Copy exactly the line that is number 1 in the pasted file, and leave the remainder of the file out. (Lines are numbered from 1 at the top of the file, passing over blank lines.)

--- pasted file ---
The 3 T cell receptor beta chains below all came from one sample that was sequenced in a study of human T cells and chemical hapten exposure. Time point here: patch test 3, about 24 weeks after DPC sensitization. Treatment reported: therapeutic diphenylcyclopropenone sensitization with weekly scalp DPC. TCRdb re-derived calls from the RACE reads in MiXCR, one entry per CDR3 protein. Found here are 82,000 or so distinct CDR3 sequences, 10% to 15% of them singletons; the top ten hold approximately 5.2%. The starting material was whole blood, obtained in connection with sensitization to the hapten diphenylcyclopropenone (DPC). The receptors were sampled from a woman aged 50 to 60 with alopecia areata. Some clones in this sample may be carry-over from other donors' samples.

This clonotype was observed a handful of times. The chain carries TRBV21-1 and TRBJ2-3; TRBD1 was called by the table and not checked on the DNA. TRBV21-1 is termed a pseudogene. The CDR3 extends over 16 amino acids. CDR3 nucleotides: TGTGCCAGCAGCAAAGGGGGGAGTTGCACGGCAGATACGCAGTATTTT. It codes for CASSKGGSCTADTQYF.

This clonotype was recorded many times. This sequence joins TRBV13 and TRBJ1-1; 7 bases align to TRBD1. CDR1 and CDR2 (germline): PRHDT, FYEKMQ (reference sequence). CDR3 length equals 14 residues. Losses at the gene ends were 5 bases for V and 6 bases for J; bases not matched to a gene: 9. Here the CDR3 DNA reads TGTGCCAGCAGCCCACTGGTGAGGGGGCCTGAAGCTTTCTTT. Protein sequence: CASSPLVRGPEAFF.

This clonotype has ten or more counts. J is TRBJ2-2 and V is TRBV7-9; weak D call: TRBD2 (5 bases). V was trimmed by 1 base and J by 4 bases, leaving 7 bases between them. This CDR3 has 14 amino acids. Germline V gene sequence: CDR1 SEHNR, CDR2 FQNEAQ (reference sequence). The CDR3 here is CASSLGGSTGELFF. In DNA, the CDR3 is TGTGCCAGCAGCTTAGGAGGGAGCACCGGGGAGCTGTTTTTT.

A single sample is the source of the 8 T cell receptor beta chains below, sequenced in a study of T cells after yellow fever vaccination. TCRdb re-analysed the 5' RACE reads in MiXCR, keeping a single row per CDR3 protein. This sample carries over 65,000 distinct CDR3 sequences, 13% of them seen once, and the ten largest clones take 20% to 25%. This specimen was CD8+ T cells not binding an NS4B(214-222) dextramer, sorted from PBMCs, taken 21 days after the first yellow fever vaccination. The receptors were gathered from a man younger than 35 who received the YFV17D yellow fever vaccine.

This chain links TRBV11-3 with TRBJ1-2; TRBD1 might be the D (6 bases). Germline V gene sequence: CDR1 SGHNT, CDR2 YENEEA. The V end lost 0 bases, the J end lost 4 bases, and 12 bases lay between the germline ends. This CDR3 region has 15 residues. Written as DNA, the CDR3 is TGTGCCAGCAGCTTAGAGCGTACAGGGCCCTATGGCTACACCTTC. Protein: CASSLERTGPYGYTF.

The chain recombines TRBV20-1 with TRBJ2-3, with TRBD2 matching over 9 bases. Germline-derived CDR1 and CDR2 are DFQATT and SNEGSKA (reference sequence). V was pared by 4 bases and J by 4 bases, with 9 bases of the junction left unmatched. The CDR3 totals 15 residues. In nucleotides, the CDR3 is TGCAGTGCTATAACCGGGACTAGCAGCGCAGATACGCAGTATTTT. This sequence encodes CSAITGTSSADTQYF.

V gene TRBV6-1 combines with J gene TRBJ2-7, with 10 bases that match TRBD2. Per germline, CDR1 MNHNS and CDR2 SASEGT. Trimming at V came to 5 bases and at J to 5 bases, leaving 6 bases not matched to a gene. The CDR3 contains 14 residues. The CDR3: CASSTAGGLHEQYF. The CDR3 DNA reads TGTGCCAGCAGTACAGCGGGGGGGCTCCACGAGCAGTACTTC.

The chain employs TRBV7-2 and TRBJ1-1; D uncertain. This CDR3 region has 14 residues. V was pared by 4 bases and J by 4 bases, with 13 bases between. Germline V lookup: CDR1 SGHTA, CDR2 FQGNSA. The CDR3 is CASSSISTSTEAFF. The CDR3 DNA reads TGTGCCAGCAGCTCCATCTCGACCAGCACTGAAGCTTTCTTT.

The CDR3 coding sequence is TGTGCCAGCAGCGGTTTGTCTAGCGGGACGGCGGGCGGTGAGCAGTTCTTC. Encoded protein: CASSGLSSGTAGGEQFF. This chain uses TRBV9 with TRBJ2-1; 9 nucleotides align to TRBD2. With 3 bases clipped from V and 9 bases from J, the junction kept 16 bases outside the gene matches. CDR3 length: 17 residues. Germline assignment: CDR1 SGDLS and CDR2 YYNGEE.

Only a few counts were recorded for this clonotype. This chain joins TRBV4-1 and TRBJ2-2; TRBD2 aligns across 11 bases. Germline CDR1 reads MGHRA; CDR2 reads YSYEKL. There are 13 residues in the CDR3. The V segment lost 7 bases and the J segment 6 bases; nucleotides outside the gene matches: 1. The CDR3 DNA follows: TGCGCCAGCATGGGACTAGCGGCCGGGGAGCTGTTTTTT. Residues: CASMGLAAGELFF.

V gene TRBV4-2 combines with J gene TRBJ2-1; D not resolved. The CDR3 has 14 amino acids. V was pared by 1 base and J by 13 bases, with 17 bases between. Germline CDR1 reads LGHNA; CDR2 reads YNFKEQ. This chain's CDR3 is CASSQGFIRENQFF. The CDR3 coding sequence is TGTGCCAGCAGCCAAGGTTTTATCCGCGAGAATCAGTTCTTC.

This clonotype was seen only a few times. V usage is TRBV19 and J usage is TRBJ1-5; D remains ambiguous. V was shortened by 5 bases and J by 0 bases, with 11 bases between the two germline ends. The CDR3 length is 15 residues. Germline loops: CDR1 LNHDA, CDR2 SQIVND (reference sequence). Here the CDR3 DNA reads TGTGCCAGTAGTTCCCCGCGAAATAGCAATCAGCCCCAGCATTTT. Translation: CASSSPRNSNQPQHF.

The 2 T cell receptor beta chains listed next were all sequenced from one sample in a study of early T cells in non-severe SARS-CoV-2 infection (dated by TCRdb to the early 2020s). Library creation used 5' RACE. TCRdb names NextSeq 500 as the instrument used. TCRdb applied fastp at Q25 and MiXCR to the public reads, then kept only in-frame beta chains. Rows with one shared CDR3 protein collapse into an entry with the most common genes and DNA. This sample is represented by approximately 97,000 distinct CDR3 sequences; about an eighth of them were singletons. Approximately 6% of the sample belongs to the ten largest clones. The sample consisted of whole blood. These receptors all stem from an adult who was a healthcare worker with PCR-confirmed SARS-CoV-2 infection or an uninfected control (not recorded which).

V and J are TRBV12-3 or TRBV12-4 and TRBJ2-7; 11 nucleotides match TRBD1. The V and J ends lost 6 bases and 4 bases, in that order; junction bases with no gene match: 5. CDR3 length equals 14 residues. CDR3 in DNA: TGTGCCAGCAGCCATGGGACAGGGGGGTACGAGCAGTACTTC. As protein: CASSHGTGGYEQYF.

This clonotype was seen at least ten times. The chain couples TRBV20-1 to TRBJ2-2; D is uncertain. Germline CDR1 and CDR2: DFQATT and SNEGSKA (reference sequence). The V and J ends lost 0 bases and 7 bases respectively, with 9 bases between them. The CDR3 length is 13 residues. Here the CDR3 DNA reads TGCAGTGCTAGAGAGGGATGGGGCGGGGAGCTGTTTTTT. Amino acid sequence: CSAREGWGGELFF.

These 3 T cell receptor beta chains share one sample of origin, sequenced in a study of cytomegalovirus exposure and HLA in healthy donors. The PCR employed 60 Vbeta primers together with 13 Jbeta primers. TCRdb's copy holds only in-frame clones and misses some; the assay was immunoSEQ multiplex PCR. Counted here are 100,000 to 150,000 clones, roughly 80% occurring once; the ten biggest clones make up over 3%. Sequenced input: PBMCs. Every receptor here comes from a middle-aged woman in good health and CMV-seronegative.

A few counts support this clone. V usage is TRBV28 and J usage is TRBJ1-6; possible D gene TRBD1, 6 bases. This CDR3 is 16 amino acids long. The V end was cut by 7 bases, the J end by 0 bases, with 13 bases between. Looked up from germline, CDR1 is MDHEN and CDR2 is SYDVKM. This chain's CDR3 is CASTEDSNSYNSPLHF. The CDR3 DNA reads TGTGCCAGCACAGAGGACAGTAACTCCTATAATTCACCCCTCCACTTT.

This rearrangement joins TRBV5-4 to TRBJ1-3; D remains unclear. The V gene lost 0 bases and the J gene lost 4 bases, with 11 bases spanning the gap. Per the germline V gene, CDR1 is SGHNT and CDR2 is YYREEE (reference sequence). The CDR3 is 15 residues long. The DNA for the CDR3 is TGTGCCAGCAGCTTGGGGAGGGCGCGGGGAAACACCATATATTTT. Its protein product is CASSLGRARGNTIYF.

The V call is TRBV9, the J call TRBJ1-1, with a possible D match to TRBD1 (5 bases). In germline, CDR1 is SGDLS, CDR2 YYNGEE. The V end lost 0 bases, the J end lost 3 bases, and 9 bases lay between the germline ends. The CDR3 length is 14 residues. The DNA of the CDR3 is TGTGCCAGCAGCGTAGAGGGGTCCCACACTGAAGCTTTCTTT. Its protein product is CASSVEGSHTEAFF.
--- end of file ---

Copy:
The 3 T cell receptor beta chains below all came from one sample that was sequenced in a study of human T cells and chemical hapten exposure. Time point here: patch test 3, about 24 weeks after DPC sensitization. Treatment reported: therapeutic diphenylcyclopropenone sensitization with weekly scalp DPC. TCRdb re-derived calls from the RACE reads in MiXCR, one entry per CDR3 protein. Found here are 82,000 or so distinct CDR3 sequences, 10% to 15% of them singletons; the top ten hold approximately 5.2%. The starting material was whole blood, obtained in connection with sensitization to the hapten diphenylcyclopropenone (DPC). The receptors were sampled from a woman aged 50 to 60 with alopecia areata. Some clones in this sample may be carry-over from other donors' samples.